Yes, of course British stage director Katie Mitchell served up Richard Strauss’ uber tragic Ariadne on Naxos at a dinner table. Over the past few years Mme. Mitchell has staged quite a few household tragedies at the Aix Festival, mostly at dinner tables, though some on doorsteps.

The Skating Rink: Garsington Opera premiere

Having premiered Roxanna Panufnik’s opera Silver Birch in 2017 as part of its work with local community groups, Garsington Opera’s 2018 season included its first commission for the main opera season. David Sawer's The Skating Rink premiered at Garsington Opera this week; the opera is based on the novel by Chilean writer Roberto Bolano with a libretto by playwright Rory Mullarkey.

OPERA TODAY ARCHIVES »

Performances

Hansel (Alice Coote) and Gretel (Christine Schaefer) [Photo by Ken Howard courtesy of The Metropolitan Opera]
16 Jan 2008

A New Hansel und Gretel at the Met

Wagner’s all-conquering chic made apocalyptic music-dramas drawn from folklore the ideal of the nationalistic era; every serious opera composer of the time felt obliged to attempt something in that line.

Engelbert Humperdinck: Hansel und Gretel

Hansel: Alice Coote; Gretel: Christine Schaefer; Gertrude: Rosalind Plowright; Peter: Alan Held; Witch: Adam Klein; Sandman: Sasha Cooke; Dew Fairy: Lisette Oropesa. Conducted by Vladimir Jurowski. Production by Richard Jones. Sets and Costumes by John Macfarlane. English translation by David Pountney.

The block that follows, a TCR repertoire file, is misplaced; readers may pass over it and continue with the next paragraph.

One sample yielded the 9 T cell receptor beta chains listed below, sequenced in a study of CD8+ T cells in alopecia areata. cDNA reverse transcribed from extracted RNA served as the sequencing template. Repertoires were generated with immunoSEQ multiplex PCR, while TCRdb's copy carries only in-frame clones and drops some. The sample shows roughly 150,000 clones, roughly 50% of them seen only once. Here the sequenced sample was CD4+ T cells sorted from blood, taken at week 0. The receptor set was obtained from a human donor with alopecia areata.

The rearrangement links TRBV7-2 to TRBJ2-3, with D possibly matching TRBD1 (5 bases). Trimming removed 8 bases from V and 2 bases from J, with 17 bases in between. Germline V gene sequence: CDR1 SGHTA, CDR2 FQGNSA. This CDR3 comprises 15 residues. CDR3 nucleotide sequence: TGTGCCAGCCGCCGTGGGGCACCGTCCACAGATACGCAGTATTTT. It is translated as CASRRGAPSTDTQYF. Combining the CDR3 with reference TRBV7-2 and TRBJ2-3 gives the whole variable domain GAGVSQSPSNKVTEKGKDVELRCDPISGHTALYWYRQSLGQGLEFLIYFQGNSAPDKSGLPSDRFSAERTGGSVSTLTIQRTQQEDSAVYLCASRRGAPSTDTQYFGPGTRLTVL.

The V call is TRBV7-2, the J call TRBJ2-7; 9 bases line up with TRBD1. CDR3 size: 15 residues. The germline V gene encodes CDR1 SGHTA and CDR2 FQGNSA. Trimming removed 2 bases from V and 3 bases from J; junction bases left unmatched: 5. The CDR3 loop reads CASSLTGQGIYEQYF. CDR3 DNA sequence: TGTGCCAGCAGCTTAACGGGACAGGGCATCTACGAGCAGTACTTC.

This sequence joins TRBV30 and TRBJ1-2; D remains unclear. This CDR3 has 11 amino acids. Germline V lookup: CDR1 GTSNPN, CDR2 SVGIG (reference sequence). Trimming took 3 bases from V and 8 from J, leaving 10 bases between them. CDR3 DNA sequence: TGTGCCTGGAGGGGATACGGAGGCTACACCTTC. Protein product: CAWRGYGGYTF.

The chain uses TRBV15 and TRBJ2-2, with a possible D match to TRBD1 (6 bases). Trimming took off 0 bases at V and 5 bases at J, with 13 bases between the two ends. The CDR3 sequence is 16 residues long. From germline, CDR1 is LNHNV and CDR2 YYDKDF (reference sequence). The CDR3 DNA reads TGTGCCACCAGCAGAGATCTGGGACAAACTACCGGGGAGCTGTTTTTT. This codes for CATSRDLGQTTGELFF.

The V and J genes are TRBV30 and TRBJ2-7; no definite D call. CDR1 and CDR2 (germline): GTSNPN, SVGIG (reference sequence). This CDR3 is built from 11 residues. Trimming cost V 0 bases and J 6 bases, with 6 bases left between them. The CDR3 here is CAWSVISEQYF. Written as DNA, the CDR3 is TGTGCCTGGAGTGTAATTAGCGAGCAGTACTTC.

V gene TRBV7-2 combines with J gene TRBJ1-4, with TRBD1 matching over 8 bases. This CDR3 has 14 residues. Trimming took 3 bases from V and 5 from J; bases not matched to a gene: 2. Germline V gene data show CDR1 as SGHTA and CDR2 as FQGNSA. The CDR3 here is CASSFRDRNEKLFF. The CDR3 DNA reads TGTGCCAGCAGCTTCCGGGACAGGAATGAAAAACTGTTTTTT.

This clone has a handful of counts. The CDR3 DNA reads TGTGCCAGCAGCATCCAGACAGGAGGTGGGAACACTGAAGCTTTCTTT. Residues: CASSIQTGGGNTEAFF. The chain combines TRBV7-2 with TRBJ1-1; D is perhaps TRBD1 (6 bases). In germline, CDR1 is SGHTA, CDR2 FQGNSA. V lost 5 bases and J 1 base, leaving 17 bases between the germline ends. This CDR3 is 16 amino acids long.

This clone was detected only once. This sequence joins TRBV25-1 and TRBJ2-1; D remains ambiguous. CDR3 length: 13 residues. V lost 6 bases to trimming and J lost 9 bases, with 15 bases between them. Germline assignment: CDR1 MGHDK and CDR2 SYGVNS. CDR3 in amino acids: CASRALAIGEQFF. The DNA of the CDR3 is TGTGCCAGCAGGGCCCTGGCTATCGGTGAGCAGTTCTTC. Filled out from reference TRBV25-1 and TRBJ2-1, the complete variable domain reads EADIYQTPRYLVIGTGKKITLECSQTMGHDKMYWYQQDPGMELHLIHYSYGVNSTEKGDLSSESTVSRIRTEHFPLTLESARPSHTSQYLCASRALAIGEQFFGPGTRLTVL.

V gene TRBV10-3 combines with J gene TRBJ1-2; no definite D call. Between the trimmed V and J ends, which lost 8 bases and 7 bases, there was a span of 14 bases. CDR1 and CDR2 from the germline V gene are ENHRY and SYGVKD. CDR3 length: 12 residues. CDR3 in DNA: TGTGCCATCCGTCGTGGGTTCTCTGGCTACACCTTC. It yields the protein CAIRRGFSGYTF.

Above: Hansel (Alice Coote) and Gretel (Christine Schaefer)
All photos by Ken Howard courtesy of The Metropolitan Opera

 

Ironically, the only one of these faux-Wagnerian epics that became (and remained) a popular hit was Humperdinck’s 1893 setting of a Grimm fairy tale, which achieved the perfect union of tunes kids could appreciate (and even sing themselves — he wrote them for his sister’s children) and orchestral method that savors of Meistersinger. Hansel und Gretel makes use of Wagnerian counterpoint without all those embarrassing Wagnerian emotions, both immoral and illegal — Hansel and Gretel do not go running joyously into an amorous night.

_MG_7193.pngGertrude (Rosalind Plowright) and Peter (Alan Held)

In the present era, when children imagine themselves too sophisticated for fairy-tale kitsch (though they still love it in the right circumstances, and the old Met production was perfect of its kind), when they are raised on sarcastic cartoon banter and an After-School Special level of squalor, it seems that the presentation of Hansel und Gretel must modernize too. Hence the new Met staging, borrowed from the Welsh National Opera with a number of Brit trappings, such as a Witch in drag out of panto. The titular children, when we meet them, resemble shell-shocked raggedy dolls, listless and starving on oversized chairs in a low-rent kitchen. Later they fall asleep in a forest that resembles a very large dining room (terrific scary-forest wallpaper out of a Maurice Sendak tale and nightmarish waiters with branches for heads), dreaming not of angels but of Pillsbury doughboy chefs. The Witch lives in an industrial kitchen suitable to a summer camp and appears (in Adam Klein’s delicious performance) to be doing Julia Child and Dame Edna in tandem. Papa probably drinks and Mama is haggard from overwork (we are plainly dealing with latchkey kids here), and the dreams are not of Godly salvation but of gaudy desserts.